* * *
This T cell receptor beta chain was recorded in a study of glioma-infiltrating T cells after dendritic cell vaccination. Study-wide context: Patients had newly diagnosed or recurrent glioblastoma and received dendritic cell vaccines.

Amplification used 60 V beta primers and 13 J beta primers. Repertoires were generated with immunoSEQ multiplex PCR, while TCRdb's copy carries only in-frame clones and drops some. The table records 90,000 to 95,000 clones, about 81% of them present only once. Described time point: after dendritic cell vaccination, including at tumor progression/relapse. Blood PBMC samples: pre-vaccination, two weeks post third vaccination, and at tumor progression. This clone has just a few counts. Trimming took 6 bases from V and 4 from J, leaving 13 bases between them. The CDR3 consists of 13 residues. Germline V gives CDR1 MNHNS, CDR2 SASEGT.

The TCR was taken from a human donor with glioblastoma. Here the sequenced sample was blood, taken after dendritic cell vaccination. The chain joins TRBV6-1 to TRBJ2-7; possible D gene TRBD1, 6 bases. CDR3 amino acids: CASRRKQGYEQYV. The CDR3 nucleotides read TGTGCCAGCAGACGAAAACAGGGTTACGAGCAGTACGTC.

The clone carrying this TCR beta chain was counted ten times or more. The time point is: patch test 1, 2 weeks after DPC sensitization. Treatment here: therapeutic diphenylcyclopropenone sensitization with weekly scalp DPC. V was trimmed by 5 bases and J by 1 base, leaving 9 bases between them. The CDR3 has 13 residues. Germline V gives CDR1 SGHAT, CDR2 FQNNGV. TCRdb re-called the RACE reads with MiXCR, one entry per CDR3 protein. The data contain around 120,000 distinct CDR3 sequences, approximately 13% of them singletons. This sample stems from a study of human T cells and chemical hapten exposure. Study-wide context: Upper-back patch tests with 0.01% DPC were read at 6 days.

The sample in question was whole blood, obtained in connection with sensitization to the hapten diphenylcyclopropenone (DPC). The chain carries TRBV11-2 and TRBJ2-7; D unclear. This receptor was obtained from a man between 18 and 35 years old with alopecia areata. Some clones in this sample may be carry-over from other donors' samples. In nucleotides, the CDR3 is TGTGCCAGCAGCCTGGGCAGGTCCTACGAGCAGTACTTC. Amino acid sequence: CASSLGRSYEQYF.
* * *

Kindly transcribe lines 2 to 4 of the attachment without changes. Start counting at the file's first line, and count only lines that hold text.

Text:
Amplification used 60 V beta primers and 13 J beta primers. Repertoires were generated with immunoSEQ multiplex PCR, while TCRdb's copy carries only in-frame clones and drops some. The table records 90,000 to 95,000 clones, about 81% of them present only once. Described time point: after dendritic cell vaccination, including at tumor progression/relapse. Blood PBMC samples: pre-vaccination, two weeks post third vaccination, and at tumor progression. This clone has just a few counts. Trimming took 6 bases from V and 4 from J, leaving 13 bases between them. The CDR3 consists of 13 residues. Germline V gives CDR1 MNHNS, CDR2 SASEGT.

The TCR was taken from a human donor with glioblastoma. Here the sequenced sample was blood, taken after dendritic cell vaccination. The chain joins TRBV6-1 to TRBJ2-7; possible D gene TRBD1, 6 bases. CDR3 amino acids: CASRRKQGYEQYV. The CDR3 nucleotides read TGTGCCAGCAGACGAAAACAGGGTTACGAGCAGTACGTC.

The clone carrying this TCR beta chain was counted ten times or more. The time point is: patch test 1, 2 weeks after DPC sensitization. Treatment here: therapeutic diphenylcyclopropenone sensitization with weekly scalp DPC. V was trimmed by 5 bases and J by 1 base, leaving 9 bases between them. The CDR3 has 13 residues. Germline V gives CDR1 SGHAT, CDR2 FQNNGV. TCRdb re-called the RACE reads with MiXCR, one entry per CDR3 protein. The data contain around 120,000 distinct CDR3 sequences, approximately 13% of them singletons. This sample stems from a study of human T cells and chemical hapten exposure. Study-wide context: Upper-back patch tests with 0.01% DPC were read at 6 days.